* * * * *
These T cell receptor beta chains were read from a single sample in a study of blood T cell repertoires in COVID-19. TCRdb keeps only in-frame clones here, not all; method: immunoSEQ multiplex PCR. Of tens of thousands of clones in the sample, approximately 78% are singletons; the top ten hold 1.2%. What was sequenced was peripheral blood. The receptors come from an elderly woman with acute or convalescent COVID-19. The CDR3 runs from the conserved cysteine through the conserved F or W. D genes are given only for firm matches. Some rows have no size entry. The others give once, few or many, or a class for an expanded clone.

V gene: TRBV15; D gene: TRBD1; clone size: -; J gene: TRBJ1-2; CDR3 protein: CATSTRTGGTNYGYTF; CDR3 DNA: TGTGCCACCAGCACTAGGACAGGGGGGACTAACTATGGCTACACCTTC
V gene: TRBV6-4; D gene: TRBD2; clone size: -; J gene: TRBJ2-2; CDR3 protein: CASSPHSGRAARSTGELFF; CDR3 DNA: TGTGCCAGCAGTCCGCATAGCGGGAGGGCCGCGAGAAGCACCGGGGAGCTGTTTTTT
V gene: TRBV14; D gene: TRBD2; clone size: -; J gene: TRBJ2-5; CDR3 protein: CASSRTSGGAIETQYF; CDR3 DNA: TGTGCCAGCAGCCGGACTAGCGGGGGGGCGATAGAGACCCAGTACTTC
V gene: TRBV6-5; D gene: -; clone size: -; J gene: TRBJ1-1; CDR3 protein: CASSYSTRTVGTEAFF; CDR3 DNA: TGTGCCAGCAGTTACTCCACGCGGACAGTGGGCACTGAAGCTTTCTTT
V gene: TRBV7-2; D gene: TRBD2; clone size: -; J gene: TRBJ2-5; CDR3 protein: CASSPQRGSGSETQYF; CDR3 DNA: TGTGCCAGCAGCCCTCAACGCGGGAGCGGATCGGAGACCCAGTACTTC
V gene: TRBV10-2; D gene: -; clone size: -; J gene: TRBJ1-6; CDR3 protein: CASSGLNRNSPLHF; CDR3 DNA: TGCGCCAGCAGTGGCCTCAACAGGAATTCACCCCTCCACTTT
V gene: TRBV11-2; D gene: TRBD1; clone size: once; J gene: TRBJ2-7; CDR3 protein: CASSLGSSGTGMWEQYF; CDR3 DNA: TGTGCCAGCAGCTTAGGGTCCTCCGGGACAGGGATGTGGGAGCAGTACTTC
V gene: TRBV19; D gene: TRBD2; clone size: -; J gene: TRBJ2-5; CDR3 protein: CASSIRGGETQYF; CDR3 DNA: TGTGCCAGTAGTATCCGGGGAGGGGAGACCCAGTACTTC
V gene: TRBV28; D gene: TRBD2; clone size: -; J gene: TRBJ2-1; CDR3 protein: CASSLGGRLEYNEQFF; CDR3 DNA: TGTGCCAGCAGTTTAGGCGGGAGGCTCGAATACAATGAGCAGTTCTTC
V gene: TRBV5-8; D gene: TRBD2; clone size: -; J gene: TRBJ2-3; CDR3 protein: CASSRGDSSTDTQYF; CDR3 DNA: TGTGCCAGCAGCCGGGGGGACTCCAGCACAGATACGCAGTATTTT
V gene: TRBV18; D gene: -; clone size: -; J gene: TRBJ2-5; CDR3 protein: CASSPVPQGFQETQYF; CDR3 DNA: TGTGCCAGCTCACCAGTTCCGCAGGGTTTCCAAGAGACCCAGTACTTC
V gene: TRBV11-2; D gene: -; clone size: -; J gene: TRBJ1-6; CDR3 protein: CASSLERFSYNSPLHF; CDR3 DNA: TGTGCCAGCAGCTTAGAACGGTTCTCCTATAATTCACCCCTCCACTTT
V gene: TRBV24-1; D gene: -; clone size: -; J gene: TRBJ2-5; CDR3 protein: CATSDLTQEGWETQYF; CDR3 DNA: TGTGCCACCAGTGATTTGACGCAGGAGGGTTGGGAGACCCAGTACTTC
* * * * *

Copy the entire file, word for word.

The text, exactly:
These T cell receptor beta chains were read from a single sample in a study of blood T cell repertoires in COVID-19. TCRdb keeps only in-frame clones here, not all; method: immunoSEQ multiplex PCR. Of tens of thousands of clones in the sample, approximately 78% are singletons; the top ten hold 1.2%. What was sequenced was peripheral blood. The receptors come from an elderly woman with acute or convalescent COVID-19. The CDR3 runs from the conserved cysteine through the conserved F or W. D genes are given only for firm matches. Some rows have no size entry. The others give once, few or many, or a class for an expanded clone.

V gene: TRBV15; D gene: TRBD1; clone size: -; J gene: TRBJ1-2; CDR3 protein: CATSTRTGGTNYGYTF; CDR3 DNA: TGTGCCACCAGCACTAGGACAGGGGGGACTAACTATGGCTACACCTTC
V gene: TRBV6-4; D gene: TRBD2; clone size: -; J gene: TRBJ2-2; CDR3 protein: CASSPHSGRAARSTGELFF; CDR3 DNA: TGTGCCAGCAGTCCGCATAGCGGGAGGGCCGCGAGAAGCACCGGGGAGCTGTTTTTT
V gene: TRBV14; D gene: TRBD2; clone size: -; J gene: TRBJ2-5; CDR3 protein: CASSRTSGGAIETQYF; CDR3 DNA: TGTGCCAGCAGCCGGACTAGCGGGGGGGCGATAGAGACCCAGTACTTC
V gene: TRBV6-5; D gene: -; clone size: -; J gene: TRBJ1-1; CDR3 protein: CASSYSTRTVGTEAFF; CDR3 DNA: TGTGCCAGCAGTTACTCCACGCGGACAGTGGGCACTGAAGCTTTCTTT
V gene: TRBV7-2; D gene: TRBD2; clone size: -; J gene: TRBJ2-5; CDR3 protein: CASSPQRGSGSETQYF; CDR3 DNA: TGTGCCAGCAGCCCTCAACGCGGGAGCGGATCGGAGACCCAGTACTTC
V gene: TRBV10-2; D gene: -; clone size: -; J gene: TRBJ1-6; CDR3 protein: CASSGLNRNSPLHF; CDR3 DNA: TGCGCCAGCAGTGGCCTCAACAGGAATTCACCCCTCCACTTT
V gene: TRBV11-2; D gene: TRBD1; clone size: once; J gene: TRBJ2-7; CDR3 protein: CASSLGSSGTGMWEQYF; CDR3 DNA: TGTGCCAGCAGCTTAGGGTCCTCCGGGACAGGGATGTGGGAGCAGTACTTC
V gene: TRBV19; D gene: TRBD2; clone size: -; J gene: TRBJ2-5; CDR3 protein: CASSIRGGETQYF; CDR3 DNA: TGTGCCAGTAGTATCCGGGGAGGGGAGACCCAGTACTTC
V gene: TRBV28; D gene: TRBD2; clone size: -; J gene: TRBJ2-1; CDR3 protein: CASSLGGRLEYNEQFF; CDR3 DNA: TGTGCCAGCAGTTTAGGCGGGAGGCTCGAATACAATGAGCAGTTCTTC
V gene: TRBV5-8; D gene: TRBD2; clone size: -; J gene: TRBJ2-3; CDR3 protein: CASSRGDSSTDTQYF; CDR3 DNA: TGTGCCAGCAGCCGGGGGGACTCCAGCACAGATACGCAGTATTTT
V gene: TRBV18; D gene: -; clone size: -; J gene: TRBJ2-5; CDR3 protein: CASSPVPQGFQETQYF; CDR3 DNA: TGTGCCAGCTCACCAGTTCCGCAGGGTTTCCAAGAGACCCAGTACTTC
V gene: TRBV11-2; D gene: -; clone size: -; J gene: TRBJ1-6; CDR3 protein: CASSLERFSYNSPLHF; CDR3 DNA: TGTGCCAGCAGCTTAGAACGGTTCTCCTATAATTCACCCCTCCACTTT
V gene: TRBV24-1; D gene: -; clone size: -; J gene: TRBJ2-5; CDR3 protein: CATSDLTQEGWETQYF; CDR3 DNA: TGTGCCACCAGTGATTTGACGCAGGAGGGTTGGGAGACCCAGTACTTC